Beard  is always at her best breathing life into the material remnants left by the ancient inhabitants of the Roman world, as in her prizewinning 2008 book Pompeii: the Life of a Roman Town.  One of her hallmarks is an exceptional ability to remain up-to-date with all the most recent archaeological discoveries, and communicate their contents and significance in a lively and user-friendly manner. The public has been waiting eagerly for SPQR since her engaging BBC documentary series Meet the Romans, broadcast in 2012. The greatest virtue of SPQR is her ability to choose individual objects or texts and tease out from them insights into Roman life and experience—these range from the enigmatic ‘black stone’ found in the forum inscribed with words including ‘KING’, to the Mausoleum of Augustus; they include a relief sculpture depicting a poultry shop, complete with suspended chicken and caged rabbits, and an exquisite figurine of a dancer imported from India. The book contains 26 glossy images and more than a hundred others embedded in the text, every one adding an exciting dimension to her colourful chronicle.
        The leading dramatis personae are evoked in stunning pen-portraits. Some challenge received judgements and ask us to assess anew figures we thought we already understood well. She is impressed by Pompey, who ‘has a good claim to be called the first Roman emperor’. She is sceptical about Brutus’s real commitment to Republican ideals. She sensibly refrains from trying to penetrate the assiduously crafted public image of Augustus to the ‘real’ man and husband behind the propaganda, although she admires some of his achievements. There are finely tuned cameos in the tenth chapter’s whistle-stop tour of the fourteen emperors who ruled between the death of Augustus in 14 CE and the assassination in 192 of Commodus (the son of Marcus Aurelius who plays the villain in Ridley Scott’s movie Gladiator). Although there are mercifully few signs of the arch and provocative controversialism for its own sake which used to be her sole irritating characteristic, Beard rightly challenges the tradition of dividing the rulers of the Imperium Romanum into heroes and felons. The tradition, extending back to the ancient annalist Tacitus and biographer Suetonius, was inherited uncritically by Edward Gibbon in The History of the Decline and Fall of the Roman Empire (1776-1789). Beard pleads, instead, for a less judgemental and more nuanced appraisal of the way that the sensational ancient accounts of the emperors reveal the anxieties and socio-political values of the imperial era. She also emphasises that for many inhabitants of the empire, especially those living in the more farflung territories, the personality of the incumbent of the imperial throne made little difference. This is a wonderful, lucid and thoughtful section of the book and should henceforward be required reading for anyone setting out to study Roman emperors.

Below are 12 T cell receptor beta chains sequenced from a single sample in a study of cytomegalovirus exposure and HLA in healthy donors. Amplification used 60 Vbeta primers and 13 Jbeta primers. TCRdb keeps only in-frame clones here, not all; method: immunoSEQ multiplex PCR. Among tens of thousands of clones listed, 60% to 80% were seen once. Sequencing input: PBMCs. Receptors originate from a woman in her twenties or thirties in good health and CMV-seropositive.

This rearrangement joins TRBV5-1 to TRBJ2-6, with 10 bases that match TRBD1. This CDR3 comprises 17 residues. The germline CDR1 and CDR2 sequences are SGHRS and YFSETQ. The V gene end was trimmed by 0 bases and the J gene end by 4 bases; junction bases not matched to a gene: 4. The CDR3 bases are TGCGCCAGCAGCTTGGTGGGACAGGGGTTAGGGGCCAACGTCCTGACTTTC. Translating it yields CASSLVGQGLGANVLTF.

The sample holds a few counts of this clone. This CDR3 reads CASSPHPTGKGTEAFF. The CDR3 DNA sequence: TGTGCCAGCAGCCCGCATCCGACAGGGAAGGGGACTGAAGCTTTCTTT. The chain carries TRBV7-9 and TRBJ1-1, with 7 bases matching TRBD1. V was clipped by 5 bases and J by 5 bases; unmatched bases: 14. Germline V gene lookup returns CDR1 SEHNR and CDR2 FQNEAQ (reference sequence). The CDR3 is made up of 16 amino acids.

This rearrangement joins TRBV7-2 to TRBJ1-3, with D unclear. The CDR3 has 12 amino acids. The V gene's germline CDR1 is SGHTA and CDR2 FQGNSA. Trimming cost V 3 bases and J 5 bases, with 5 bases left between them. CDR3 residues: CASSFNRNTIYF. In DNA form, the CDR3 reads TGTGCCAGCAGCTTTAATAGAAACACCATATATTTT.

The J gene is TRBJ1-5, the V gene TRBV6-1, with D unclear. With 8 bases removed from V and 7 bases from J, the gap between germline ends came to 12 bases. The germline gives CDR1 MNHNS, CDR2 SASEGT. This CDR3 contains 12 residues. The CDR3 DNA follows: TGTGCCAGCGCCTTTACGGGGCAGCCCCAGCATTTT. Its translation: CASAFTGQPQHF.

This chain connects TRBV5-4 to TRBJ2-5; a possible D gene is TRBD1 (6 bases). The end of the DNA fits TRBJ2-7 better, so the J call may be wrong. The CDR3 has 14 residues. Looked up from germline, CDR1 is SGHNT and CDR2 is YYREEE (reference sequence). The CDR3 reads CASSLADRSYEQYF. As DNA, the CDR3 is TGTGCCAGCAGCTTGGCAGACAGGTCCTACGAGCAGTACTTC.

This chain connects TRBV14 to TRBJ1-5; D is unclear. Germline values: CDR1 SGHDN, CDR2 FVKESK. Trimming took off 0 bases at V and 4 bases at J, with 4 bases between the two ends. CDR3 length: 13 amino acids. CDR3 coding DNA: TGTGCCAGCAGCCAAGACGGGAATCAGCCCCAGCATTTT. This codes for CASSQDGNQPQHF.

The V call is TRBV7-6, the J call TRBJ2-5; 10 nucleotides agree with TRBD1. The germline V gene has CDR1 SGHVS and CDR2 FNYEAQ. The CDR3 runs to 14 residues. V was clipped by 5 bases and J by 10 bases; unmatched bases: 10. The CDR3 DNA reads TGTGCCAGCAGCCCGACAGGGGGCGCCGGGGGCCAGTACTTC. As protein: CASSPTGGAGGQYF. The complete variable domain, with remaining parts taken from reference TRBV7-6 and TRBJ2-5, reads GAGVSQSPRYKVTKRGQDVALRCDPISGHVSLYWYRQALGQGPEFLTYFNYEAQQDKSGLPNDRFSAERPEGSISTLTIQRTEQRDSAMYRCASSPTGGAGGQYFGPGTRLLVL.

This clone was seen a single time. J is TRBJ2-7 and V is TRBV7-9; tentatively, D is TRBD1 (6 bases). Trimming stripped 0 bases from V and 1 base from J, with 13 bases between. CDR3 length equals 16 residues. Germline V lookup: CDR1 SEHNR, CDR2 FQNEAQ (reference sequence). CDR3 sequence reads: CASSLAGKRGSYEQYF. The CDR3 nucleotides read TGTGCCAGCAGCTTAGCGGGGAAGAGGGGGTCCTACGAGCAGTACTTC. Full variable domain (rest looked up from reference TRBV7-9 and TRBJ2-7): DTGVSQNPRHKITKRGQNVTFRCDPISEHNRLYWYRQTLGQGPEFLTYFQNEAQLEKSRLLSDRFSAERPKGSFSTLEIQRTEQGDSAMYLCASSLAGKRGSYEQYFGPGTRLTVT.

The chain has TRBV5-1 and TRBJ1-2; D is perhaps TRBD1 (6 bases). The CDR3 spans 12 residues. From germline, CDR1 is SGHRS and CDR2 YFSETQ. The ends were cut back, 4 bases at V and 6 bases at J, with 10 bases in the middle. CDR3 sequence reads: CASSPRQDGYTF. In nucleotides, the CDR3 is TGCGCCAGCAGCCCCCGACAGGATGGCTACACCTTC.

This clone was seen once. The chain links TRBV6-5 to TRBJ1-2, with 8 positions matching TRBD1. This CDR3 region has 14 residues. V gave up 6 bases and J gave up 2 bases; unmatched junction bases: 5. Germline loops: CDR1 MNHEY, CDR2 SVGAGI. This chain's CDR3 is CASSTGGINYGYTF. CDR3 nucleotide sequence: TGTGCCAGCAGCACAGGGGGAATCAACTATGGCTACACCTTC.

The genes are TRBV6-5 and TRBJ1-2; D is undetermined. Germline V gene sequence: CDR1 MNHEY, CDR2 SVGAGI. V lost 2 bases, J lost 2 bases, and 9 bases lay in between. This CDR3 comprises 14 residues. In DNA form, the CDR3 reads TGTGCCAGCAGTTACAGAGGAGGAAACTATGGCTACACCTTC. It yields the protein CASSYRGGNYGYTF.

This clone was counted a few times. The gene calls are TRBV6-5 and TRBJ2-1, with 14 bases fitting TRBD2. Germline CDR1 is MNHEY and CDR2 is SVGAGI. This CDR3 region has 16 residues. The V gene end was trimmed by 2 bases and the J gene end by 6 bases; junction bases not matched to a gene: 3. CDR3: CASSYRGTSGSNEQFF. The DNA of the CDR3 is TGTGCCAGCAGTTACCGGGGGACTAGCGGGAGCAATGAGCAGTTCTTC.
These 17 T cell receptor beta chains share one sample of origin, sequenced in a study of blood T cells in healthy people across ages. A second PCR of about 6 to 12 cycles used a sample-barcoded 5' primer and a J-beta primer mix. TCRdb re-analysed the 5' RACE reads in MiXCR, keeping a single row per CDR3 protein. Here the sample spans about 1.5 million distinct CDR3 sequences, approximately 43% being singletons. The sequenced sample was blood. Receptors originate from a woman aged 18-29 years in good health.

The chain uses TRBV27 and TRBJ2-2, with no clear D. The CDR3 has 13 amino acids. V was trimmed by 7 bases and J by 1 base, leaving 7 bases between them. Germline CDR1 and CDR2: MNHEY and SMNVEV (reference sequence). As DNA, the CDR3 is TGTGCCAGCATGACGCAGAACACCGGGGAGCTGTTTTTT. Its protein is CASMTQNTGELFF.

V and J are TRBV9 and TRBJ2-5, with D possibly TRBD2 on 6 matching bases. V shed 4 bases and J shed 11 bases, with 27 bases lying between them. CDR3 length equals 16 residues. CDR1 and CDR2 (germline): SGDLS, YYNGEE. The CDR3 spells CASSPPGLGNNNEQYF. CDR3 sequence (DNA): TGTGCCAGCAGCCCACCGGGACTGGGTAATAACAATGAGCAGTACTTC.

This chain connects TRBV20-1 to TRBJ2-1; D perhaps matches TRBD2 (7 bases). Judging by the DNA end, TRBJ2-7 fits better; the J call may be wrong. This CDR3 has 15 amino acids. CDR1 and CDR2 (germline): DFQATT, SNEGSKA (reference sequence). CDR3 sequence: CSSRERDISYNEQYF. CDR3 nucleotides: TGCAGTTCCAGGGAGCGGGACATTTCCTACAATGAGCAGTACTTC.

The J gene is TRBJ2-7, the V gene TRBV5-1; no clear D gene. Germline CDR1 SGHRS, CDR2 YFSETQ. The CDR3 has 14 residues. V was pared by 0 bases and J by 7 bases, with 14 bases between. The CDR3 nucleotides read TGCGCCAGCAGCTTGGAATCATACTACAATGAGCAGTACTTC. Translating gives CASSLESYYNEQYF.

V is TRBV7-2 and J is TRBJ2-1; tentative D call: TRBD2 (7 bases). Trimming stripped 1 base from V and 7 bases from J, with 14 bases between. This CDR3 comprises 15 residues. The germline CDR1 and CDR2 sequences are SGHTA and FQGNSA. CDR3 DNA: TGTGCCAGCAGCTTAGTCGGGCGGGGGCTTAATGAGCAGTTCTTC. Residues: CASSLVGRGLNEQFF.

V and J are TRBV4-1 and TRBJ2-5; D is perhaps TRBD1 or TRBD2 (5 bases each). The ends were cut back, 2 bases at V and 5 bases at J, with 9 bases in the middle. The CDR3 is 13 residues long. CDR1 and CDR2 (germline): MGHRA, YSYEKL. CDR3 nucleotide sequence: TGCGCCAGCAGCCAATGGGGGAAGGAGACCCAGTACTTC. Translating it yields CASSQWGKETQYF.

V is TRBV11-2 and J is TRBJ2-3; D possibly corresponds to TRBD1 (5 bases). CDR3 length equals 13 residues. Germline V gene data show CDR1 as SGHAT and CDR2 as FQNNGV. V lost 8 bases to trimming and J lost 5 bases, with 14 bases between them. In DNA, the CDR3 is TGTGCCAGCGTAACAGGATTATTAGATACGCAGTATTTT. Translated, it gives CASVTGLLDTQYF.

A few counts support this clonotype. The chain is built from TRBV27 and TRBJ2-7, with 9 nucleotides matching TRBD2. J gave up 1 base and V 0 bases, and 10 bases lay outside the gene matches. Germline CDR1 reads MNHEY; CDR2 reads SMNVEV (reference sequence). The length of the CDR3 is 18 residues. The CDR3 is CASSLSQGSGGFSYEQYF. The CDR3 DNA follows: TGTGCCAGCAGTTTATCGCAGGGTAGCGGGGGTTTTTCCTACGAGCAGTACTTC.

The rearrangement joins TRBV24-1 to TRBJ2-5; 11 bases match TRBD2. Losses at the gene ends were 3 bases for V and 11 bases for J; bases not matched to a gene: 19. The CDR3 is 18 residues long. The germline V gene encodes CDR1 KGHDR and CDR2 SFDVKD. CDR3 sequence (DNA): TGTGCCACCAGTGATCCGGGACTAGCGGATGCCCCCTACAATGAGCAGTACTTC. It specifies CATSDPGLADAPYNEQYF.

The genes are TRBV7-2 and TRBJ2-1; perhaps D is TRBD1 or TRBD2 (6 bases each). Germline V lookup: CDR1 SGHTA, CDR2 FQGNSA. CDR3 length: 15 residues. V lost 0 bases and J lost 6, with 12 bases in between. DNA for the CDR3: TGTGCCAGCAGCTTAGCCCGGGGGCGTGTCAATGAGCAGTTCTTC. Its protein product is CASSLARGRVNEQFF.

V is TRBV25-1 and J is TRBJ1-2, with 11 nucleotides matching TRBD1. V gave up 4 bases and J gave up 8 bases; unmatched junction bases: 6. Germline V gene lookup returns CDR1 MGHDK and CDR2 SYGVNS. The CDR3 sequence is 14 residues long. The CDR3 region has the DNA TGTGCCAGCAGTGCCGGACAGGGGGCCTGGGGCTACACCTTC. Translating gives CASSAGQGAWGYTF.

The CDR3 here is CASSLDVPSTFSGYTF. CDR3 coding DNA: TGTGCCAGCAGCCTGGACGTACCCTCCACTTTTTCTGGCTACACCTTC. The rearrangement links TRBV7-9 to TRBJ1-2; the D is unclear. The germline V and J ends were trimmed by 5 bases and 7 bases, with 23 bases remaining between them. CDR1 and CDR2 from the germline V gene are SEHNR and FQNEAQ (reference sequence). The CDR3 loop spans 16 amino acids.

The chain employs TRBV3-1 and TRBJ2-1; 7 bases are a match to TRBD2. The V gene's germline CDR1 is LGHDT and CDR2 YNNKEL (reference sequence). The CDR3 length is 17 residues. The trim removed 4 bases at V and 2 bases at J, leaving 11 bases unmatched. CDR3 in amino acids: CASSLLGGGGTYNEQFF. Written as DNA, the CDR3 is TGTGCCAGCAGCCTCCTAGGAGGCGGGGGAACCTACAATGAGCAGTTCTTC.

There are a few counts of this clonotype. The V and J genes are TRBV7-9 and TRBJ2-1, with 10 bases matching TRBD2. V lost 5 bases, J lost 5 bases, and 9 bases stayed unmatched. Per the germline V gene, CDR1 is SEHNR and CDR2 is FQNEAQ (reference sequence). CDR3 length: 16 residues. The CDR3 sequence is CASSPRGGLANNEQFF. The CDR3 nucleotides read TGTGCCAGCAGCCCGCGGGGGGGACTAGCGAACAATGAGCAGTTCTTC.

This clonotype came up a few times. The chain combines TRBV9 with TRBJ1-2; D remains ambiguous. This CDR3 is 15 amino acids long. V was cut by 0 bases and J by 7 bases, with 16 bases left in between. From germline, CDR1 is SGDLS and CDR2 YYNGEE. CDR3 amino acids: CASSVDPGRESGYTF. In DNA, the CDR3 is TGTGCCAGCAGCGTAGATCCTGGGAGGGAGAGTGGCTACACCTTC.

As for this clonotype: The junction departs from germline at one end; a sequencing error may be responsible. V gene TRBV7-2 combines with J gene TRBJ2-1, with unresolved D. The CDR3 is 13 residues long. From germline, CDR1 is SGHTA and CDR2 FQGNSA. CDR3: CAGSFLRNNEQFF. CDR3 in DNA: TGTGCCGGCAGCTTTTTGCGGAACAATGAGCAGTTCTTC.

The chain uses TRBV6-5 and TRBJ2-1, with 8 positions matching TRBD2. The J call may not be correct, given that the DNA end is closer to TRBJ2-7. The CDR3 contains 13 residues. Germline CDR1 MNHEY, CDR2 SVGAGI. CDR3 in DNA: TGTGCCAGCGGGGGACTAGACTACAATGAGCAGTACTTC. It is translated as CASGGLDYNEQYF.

There is an attempt at a thematic rather than historically linear approach in one central chapter, ‘The Home Front’, where the discussion of family life and women is compromised by being focussed, yet again, on Cicero, or rather Cicero’s relationships with his wives and daughter.  But the two other thematic chapters—the last in the book—are outstanding. Here she abandons the chronological structure altogether and looks at the rich/poor divide and the experience of people living under the Romans but outside Rome. The luxurious lifestyle of the wealthy, not just in Rome but across the empire, was astounding: some owned not one but dozens of sumptuous villas, with central heating and lavish murals, swimming pools and shady grottoes, all serviced by armies of slaves. Some rich people paraded their wealth by indulging in ostentatious feasting and pastimes; others made a point of subsidising public amenities—libraries, theatres, gladiator shows—in order to ward off the dangers posed by the inevitable envy and disgruntlement of the poor. Beard points out, however, that much of the physical unpleasantness of life in ancient urban centres was suffered by rich and poor alike: traffic jams, uncollected refuse, disease, parasites, gangrene-infected water. She has a pitch-perfect ear for class snobbery and the insults poured on the allegedly vulgar newly rich by the educated or aristocratic. She writes movingly about the gravestones of ordinary Romans, artisans and semi-skilled labourers, proudly informing posterity about their expertise and achievements as bakers, butchers, midwives and fabric dyers. She evokes well the squalid cafes and taverns where the poorer urban classes played dice and caroused. Yet she makes us face the reality that the majority of the empire’s 50 million inhabitants would have lived on small peasant farms, struggling to extract much more than a subsistence livelihood from their crops and livestock. There were few changes in agricultural technology or fundamental lifestyle from the Iron Age to medieval times. The letter of Pliny the Younger are a rich source of evidence for the relationship between Roman governors and such ‘ordinary’ people of the provinces, in his case in Bithynia and Pontus;  Beard leads us from these into a revealing discussion of the problems Roman governors faced in policing their boundaries of empire (including Hadrian’s Wall) and how they largely tolerated local religious practices and cultural diversity, although Christianity became an exception.